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Wednesday, 01 December 2010 12:31

Students around the country yesterday rallied in large numbers despite the snow, and largely without direction from a national leadership. Guardian reporters say:

"Many of the protests were organised by students occupying up to 32 university buildings across Britain. They have largely been independent of the National Union of Students."

And Newcastle student Rowan Rheingans writes:

"This movement is bigger than [NUS president] Aaron Porter. It is bigger than the universities and bigger than the project of an occupied lecture theatre. In the north-east, the impetus for actions so far has come primarily from school and college students. This energy is in turn spreading across the wider community. This fightback will continue with or without Aaron Porter\'s support."

Tanya Gold, who was in Trafalgar Square says the day felt like "a game of protest Monopoly":

"We run down Piccadilly Circus and into Regent Street, then Oxford Street. \'I don\'t feel like a protester,\' says a music student. \'I feel like a tourist.\' The students dance across Aldwych, singing It Must Be Love, before breaking into a run down to the Embankment. It feels like kiss chase ? or, when I see a policeman punch a boy out of the way, entirely without provocation, punch chase. Soon, we are back in Trafalgar Square. We have played protest Monopoly for two hours and now we have stopped."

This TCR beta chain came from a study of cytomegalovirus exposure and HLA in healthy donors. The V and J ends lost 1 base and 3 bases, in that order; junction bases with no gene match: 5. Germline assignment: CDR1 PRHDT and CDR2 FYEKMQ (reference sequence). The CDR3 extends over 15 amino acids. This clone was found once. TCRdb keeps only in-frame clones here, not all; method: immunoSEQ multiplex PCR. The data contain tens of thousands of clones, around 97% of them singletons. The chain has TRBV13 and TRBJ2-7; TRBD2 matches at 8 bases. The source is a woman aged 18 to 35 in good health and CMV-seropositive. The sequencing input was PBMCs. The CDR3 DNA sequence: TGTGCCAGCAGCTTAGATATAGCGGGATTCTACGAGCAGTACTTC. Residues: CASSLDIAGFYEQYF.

Cameron Robertson filmed events at UCL ? some students remained there to keep the occupation going; others set off to brave the cold and possiblity of being kettled. John Domokos and Richard Sprenger filmed students from Westminster Kingsway college, many of them more concerned about the abolition of the EMA than the rise in university fees, joining throngs of demonstrators in central London.

The Guardian\'s editorial on student fees looks at the pickle the Lib Dems have got themselves into:

"Vince Cable recognises that his party is in an extraordinary mess that calls for an extraordinary response, although there is no guarantee that the messy solution he proposed yesterday will work."

Today Lib Dem peer Lord Willis urges Cable to abstain.

More education stories from the GuardianSpecific language impairment Why isn\'t this common disorder as well known as less prevalent conditions such as autism?

Letter from a teacher Michael Gove should think again about abolishing AimHigher

What price an English degree? John Sutherland wonders who\'s going to cough up thousands of pounds for arts degrees.

Christmas in the classroomToday, Red Ted Art shows you how to weave some festive magic with Swedish paper hearts.

Education around the webWelsh students are to be spared tuition fee increases, writes the Telegraph, warning that an "education apartheid" is now developing in the UK.

It also reports that Latin will undergo a revival in state schools under coalition plans to put it on an equal footing with modern foreign languages.

Michael Gove has been defending his unpopular school sports cuts, in the face of fierce opposition from athletes and opposition politicians.

The Mail has the story of a school report riddled with grammatical errors. It is quite funny.

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Courtesy to guardian.co.uk.


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